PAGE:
line_comment = False
result.append('\n')
elif block_comment and probably_a_comment and character == '/':
block_comment = False
elif not line_comment and not block_comment:
if probably_a_comment:
if character == '/':
line_comment = True
elif character == '*':
block_comment = True
else:
result.append('/')  # Append the / we skipped when flagging that it was probably a comment starting
result.append(character)
else:
result.append(character)
probably_a_comment = False

return ''.join(result)


You can also simplify a bit the memory management by using a generator instead of appending into a list:

def remove_comments(content):
def gen_content():
block_comment = False
line_comment = False
probably_a_comment = False
for character in content:
if not line_comment and not block_comment and character == '/':
probably_a_comment = True
continue

if block_comment and character == '*':
probably_a_comment = True
continue

if line_comment and character == '\n':
line_comment = False
yield '\n'
elif block_comment and probably_a_comment and character == '/':
block_comment = False
elif not line_comment and not block_comment:
if probably_a_comment:
if character == '/':
line_comment = True
elif character == '*':
block_comment = True
else:
yield '/'
yield character
else:
yield character
probably_a_comment = False

return ''.join(gen_content())


If you want to go crazy, you can also use a state machine approach to simplify the code: no more boolean flags and far less comparisons in average:

def source_code(char):
if char == '/':
return comment_begin, ''
return source_code, char

def comment_begin(char):
if char == '/':
return inline_comment, ''
if char == '*':
return block_comment, ''
return source_code, '/'+char

def inline_comment(char):
if char == '\n':
return source_code, char
return inline_comment, ''

def block_comment(char):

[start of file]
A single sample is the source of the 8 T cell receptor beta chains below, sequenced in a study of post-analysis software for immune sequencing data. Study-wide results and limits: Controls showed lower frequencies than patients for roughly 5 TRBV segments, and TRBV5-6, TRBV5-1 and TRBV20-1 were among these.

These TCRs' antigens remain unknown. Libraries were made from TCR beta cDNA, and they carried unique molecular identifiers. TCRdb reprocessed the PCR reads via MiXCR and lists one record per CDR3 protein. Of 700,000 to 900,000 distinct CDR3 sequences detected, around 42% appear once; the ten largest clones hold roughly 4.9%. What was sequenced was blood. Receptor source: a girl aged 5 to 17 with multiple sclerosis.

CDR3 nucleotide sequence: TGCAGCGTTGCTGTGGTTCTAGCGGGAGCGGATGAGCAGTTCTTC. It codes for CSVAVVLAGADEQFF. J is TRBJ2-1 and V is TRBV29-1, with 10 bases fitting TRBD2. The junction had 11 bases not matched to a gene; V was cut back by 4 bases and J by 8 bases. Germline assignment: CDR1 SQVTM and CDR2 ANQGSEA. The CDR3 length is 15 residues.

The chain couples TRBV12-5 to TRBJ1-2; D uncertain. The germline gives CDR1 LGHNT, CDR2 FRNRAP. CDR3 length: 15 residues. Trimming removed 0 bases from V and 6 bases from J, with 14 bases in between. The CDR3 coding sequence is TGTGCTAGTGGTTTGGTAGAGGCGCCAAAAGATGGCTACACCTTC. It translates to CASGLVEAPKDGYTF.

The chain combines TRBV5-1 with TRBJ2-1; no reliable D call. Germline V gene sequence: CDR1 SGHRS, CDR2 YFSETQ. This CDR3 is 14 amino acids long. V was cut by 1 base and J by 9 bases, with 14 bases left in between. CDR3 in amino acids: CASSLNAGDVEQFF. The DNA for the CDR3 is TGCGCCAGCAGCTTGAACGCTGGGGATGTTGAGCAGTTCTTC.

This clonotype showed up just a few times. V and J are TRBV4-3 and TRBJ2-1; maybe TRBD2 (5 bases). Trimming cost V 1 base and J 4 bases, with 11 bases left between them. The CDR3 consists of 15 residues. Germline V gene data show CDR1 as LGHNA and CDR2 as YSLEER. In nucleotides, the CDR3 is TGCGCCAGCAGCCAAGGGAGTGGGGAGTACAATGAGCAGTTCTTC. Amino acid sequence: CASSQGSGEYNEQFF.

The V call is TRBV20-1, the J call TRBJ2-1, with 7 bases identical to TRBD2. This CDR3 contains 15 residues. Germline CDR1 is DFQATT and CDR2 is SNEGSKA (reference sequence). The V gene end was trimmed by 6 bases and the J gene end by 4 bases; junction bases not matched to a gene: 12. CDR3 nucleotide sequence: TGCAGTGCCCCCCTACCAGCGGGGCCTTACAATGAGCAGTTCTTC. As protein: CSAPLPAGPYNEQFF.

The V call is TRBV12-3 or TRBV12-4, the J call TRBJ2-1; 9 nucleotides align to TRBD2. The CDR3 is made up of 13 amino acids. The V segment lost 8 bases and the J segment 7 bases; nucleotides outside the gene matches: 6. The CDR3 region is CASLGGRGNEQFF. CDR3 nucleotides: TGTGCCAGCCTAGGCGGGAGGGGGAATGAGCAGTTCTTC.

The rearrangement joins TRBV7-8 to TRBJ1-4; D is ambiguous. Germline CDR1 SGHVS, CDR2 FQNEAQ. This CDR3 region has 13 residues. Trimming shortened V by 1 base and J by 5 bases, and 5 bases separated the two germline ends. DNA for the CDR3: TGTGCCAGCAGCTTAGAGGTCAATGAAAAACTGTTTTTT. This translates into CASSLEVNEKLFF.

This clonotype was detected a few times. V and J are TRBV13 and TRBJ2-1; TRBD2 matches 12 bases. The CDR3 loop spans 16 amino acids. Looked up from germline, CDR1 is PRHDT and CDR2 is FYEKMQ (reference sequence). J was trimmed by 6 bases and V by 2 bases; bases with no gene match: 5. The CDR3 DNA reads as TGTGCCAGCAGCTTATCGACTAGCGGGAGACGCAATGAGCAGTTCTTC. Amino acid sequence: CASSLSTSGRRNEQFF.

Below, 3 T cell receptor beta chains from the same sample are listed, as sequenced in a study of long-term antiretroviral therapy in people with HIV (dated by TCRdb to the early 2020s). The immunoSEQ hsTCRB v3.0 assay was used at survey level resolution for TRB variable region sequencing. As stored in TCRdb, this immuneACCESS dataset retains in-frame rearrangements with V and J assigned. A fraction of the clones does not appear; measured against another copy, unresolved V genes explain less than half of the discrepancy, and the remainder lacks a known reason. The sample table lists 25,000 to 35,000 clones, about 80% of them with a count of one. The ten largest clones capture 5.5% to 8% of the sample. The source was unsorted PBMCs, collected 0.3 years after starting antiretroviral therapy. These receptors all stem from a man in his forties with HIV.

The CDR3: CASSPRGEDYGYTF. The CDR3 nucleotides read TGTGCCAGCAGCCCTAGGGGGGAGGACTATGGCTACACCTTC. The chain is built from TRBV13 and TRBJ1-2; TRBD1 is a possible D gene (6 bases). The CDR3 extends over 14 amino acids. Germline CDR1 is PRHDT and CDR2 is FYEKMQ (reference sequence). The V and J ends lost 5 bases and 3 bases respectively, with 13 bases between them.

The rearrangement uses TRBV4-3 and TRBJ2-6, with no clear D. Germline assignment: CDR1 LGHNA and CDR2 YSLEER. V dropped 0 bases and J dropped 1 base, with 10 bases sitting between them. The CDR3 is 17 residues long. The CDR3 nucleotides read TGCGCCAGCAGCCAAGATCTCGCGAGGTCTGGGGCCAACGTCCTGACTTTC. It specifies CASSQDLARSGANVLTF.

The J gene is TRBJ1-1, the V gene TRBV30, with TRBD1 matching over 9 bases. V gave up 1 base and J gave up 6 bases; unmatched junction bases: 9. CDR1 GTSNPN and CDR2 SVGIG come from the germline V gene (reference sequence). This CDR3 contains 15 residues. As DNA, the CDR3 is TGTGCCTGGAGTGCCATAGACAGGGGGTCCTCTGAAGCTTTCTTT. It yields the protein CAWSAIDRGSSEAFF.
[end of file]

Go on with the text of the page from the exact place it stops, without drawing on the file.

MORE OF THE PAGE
if char == '*':
return end_block_comment, ''
return block_comment, ''

def end_block_comment(char):
if char == '/':
return source_code, ''
return block_comment, ''

def gen_content():
parser = source_code
for character in content:
parser, text = parser(character)
yield text

return ''.join(gen_content())


But, all in all, this is far too complicated for the task at hand. You can get the same job done using a simple regular expression:

import re

(//[^\n]*(?:\n|\$))    # Everything between // and the end of the line/file
|                     # or
(/\*.*?\*/)           # Everything between /* and */
''', re.VERBOSE)


• Thanks Mathias, love your comments, but confused by this line --if block_comment and character == '*': probably_a_comment = True, I think block_comment means already in block comment area, and why you need to set probably_a_comment to be True? My confusion is I think probably_a_comment means not sure if in comments area or not, but block_comment is True it means we already in comments area? Nov 30, 2016 at 7:29
• @LinMa You're right block_comment being True means "inside a block comment". The catch is probably_a_comment is used for either the beginning or the end of a comment. Here we're checking if we are not encoutering the start of */. Nov 30, 2016 at 7:33
• @LinMa I don't call it, I return the function, so that latter on it will be stored in parser and called with the next character using parser(character). Dec 1, 2016 at 8:42